“The drastic decline in funding for community-based adult learning over the last decade is hitting the poorest hardest” says WEA CEO, Simon Parkinson in response to the latest report on education spending from the Institute for Fiscal Studies. 

Every year, the IFS report produces a crucial reminder of the pressures that education funding faces. Classroom based adult learning is always the worst affected. It will now be over 40% below 2009–10 spending levels by 2024–25. 

And this is precisely the type of provision which reaches our most disadvantaged communities – offering hope to some of the 8m adults without qualifications or the 9m who are thought to have low literacy or numeracy. 

It would be a considerable advance if by the time of the next IFS publication in 2024, a government (either pre- or post- election) has set out a timetable for funding increases alongside a national lifelong learning strategy. The IFS have set out the size of the challenge, it is crucial for the state of the economy and the health of our communities that the investment is there. 

What the report says about adult learning 

The Institute for Fiscal Studies (IFS) annual analysis of education spending is a unique overview of every part of the sector. Nearly every year the starkest figures belong to adult education. As IFS say in this year’s report: 

“Few areas of public policy have experienced as much change as adult education and skills. Since the turn of the millennium, there have been a number of major reforms, creating a post-18 education system that is often difficult for individuals and employers to navigate.” 

That level of change has led to some uplift in spending in very recent years – mostly around apprenticeships and the maths programme Multiply. Taking a longer view, however, the picture looks much worse: 

“Spending on classroom-based adult education has fallen especially sharply, driven by falling learner numbers and real-terms cuts in funding rates, and will still be over 40% below 2009–10 levels in 2024–25 even with the additional funding”. 

How is underinvestment impacting adult learning? 

This year’s Learning & Work Institute participation survey shows the impact of that consistent under-funding:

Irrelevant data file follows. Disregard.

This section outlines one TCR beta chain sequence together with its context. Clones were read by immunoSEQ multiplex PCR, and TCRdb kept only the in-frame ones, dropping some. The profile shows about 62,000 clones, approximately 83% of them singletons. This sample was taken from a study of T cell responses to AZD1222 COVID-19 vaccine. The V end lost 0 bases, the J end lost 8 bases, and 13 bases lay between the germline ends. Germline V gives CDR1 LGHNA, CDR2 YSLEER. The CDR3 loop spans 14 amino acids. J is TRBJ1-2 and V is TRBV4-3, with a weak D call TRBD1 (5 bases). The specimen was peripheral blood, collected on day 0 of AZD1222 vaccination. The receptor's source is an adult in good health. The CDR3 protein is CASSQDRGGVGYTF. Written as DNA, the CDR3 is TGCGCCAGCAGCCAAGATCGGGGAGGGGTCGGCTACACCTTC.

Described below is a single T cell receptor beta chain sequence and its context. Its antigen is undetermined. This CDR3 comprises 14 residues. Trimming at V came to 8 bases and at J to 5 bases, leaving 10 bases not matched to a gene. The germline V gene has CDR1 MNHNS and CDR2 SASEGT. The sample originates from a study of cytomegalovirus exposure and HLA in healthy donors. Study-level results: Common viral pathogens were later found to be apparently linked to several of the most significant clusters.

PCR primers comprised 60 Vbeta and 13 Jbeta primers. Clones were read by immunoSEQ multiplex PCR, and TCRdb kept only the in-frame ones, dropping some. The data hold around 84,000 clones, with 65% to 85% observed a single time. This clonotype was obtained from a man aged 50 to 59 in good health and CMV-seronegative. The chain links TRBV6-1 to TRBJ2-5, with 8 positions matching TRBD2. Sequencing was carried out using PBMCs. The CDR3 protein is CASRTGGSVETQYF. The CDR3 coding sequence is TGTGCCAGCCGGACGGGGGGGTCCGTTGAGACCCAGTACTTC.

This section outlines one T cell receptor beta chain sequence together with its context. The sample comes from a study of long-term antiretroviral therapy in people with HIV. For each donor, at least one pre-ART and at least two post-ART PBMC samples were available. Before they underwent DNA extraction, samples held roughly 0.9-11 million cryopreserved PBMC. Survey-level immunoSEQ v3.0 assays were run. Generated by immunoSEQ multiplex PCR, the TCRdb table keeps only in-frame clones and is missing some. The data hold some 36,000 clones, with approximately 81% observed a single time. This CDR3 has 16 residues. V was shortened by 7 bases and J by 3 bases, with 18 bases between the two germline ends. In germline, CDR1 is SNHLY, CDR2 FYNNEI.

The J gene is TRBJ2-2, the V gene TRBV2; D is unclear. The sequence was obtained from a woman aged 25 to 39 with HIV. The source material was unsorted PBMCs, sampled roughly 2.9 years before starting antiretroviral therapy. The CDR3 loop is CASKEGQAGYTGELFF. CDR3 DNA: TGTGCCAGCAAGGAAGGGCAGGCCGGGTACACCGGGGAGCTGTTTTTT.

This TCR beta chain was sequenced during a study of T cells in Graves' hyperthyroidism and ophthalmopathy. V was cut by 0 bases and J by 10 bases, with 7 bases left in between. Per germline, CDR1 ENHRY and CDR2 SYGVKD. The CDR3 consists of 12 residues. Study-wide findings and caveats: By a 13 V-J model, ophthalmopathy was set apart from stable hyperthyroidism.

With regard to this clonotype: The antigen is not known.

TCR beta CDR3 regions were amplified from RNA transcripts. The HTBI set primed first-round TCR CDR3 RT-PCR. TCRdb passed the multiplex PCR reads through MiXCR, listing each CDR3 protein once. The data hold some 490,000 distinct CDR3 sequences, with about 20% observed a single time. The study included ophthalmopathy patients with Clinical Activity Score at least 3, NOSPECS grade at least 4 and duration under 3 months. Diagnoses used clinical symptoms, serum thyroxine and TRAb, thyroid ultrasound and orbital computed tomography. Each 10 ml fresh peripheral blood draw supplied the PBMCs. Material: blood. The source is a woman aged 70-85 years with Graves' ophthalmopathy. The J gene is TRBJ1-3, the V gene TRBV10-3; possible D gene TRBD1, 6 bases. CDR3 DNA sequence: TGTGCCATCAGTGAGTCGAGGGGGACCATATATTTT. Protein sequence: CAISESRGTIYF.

• Around half the adult population have not participated in any learning in the last three years  
  • The rates of participation for adults who are unemployed (45%), economically inactive (23%) and in the most disadvantaged social groups (38%) are lower still. 

There is a distinct risk of adult learning policy and funding focusing on those who are already qualified and already in work.  

We noted that in the recent Autumn Statement the Chancellor was alert to the issues – mentioning in his speech that 9m adults have low literacy or numeracy – but offered no solutions for anyone already over the age of 19.  

The Advanced British Standard may help the younger learners of the next decade but for any of the 8m or so adults currently without qualifications, nothing new is on the table. 

It’s time remember those who left school with no qualifications when budgeting 

As we go into 2024, with a General Election very likely and further Budgets still to come, it is time for a fresh look at investment for community-based adult learning.  

Appreciating that finances are tight, increases in spending may need to be spread across the term of one Parliament or Spending Review.  

Recognising that adult education budget is increasingly devolved, it is also important that funding increases are spread between central and Mayoral budgets. 

Investment in adult learning has impact in terms of increased productivity, reduction in welfare benefit claims and can make savings for the health service through fewer GP visits. The social and community benefits of adult learning and the personal achievements are even more important and can be the key to encouraging adults back to learning. 

A new adult learning investment plan is needed – alongside a lifelong learning strategy and promotion of the opportunities available in every community. We need to break out of the cycle of low investment and low participation to fully realise the benefits of adult learning for everyone. 

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